Tuesday, July 2, 2013

Managing Your Child's Medications: A Lay-Parent's Guide

originally posted on whac-a-mole life 
We're on drugs. Yep, you name it (duh, legally prescribed drugs), we've probably tried it. I can't say I'm as drug-savvy as Nancy Botwin, and we certainly don't grow or sell them, but we do manage them. Doses, prescriptions, times, counter-effects, interactions, half-lives - it's a lot to take in when you're just trying to keep a kid from scratching your eyes out.

This post is NOT about the pros and cons of medicating children. It's a highly personal, emotional issue for many of us, and I don't wish to debate that here. Obviously, medications are not always the answer. Medications alone rarely are the answer. And unfortunately identifying the RIGHT medications and dosages often can feel like chasing a carrot: just when you think you've nailed it -bam! - the kid has a growth spurt; or completely new symptoms; or they stop making THAT pill in THAT dose; or something else.

Nonetheless, I chose to add medications to our treatment plans, and any reservations I had quickly dissipated after witnessing undeniable, SIGNIFICANT results.

Of course, that doesn't mean I love doling out psychotropic medications any more than I like my kid's melatonin habit. However, I defer to the age-old wisdom: if your child needs a wheelchair, you provide the wheelchair. Yes, you also offer therapy, rehab, counseling, sporn flushing, and so on, but you must provide the wheelchair.

Anyhoo, I've become somewhat of a preachy busybody on this topic because I screw up a lot, and it makes me feel much better to pretend I've learned something from it. So, as much as I support the use of  psychiatric medications when needed, I am militant about the following pointers. If you have others, please share them below, because I'm pretty sure we will continue to be a poster household for Big Pharma for many years to come.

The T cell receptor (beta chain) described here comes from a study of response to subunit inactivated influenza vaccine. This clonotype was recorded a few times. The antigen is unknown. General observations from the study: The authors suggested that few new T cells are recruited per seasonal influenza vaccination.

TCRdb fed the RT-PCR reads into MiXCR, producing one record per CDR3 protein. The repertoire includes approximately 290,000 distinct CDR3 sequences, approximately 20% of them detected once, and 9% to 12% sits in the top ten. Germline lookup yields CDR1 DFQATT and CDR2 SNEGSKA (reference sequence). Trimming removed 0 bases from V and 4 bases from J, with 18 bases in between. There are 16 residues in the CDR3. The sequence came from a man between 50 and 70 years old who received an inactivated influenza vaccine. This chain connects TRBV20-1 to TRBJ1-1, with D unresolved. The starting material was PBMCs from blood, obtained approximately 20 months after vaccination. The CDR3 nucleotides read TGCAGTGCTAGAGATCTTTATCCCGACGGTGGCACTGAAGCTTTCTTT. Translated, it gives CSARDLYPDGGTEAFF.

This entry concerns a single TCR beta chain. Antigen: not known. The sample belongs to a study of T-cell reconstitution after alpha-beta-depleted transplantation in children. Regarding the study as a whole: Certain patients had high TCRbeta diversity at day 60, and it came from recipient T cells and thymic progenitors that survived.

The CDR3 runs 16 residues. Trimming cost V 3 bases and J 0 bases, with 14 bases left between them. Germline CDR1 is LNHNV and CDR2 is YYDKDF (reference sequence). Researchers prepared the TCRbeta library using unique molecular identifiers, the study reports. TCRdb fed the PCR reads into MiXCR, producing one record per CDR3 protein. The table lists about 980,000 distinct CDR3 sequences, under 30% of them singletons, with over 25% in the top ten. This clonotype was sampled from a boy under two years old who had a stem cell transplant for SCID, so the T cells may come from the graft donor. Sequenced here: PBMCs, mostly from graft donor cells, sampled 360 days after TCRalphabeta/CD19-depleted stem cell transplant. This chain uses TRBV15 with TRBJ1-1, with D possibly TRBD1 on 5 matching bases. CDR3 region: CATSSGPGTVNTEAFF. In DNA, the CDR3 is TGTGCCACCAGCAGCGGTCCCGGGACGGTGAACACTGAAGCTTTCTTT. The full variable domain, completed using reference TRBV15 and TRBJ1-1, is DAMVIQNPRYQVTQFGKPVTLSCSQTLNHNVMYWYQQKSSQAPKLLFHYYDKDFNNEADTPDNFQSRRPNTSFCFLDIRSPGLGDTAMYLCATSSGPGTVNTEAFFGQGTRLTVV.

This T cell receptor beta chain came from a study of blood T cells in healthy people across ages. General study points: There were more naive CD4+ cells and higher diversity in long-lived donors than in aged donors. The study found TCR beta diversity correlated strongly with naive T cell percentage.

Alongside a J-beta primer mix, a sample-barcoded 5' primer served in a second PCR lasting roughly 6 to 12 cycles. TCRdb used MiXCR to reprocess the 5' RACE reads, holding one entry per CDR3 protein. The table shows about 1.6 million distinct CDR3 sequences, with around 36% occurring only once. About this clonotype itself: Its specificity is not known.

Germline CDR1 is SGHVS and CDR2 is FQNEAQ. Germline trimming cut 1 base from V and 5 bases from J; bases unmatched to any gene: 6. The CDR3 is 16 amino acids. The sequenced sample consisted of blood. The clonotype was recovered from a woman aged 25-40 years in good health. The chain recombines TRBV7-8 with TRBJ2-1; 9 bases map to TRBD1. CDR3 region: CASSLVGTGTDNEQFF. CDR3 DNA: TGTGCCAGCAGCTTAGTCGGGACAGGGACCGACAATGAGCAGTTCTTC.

• ONE PHARMACY: Try to stick with one pharmacy for all of the obvious reasons (automatic refills; location; medication interaction flags), but also because they will get to know you. And this is critical when it is Labor Day weekend and the pharmacy is about to close and you are out of refills on your rx and your doctor is on vacation in Aruba. If they know you as well as ours knows us, they just MIGHT be willing to advance you enough pills to take you through Tuesday. (I'm just guessing here.)
  • ONE SPECIALIST: There are many wonderful doctors out there, and many are capable of writing perfectly legal prescriptions. Maybe your neurologist prescribes anti-seizure meds; and your developmental ped recommends an SSRI; and then your pediatrician  scribbles out an ADHD scrip...you can see that this is going to get ugly. Select one doctor to prescribe (or at least manage) your medication cocktail. And, at some point, you will want to consider whether that person should be a psychiatrist, preferably one who is educated, experienced and reputable when it comes to pharmaceuticals - but not in bed with big pharma. It's okay to ask that dev ped or that neurologist who they recommend and discuss adding a specialist to the team. I've had people tell me they are afraid of offending their doctor. I'm sorry: GET OVER IT. Focus on what's best for you and the kid!
  • CHOOSE WISELY: Perhaps your pediatrician is your drug dealer of choice. (Again, as long as they source or know they are the ones "managing" the meds, fine.) Whomever you choose, choose wisely. Think about these questions:
    • Is this their specialty?
    • Do they stay current with the latest research on medications - including off-label uses - and do they have an academic and practical understanding of interactions, dosing and side effects.
    • Are they easily accessible for questions, concerns, issues, and even last-minute, emergency refills - the bane of everyone's existence? Our psychiatrist actually emails us responses to questions and feedback on minor medication changes. I love him!

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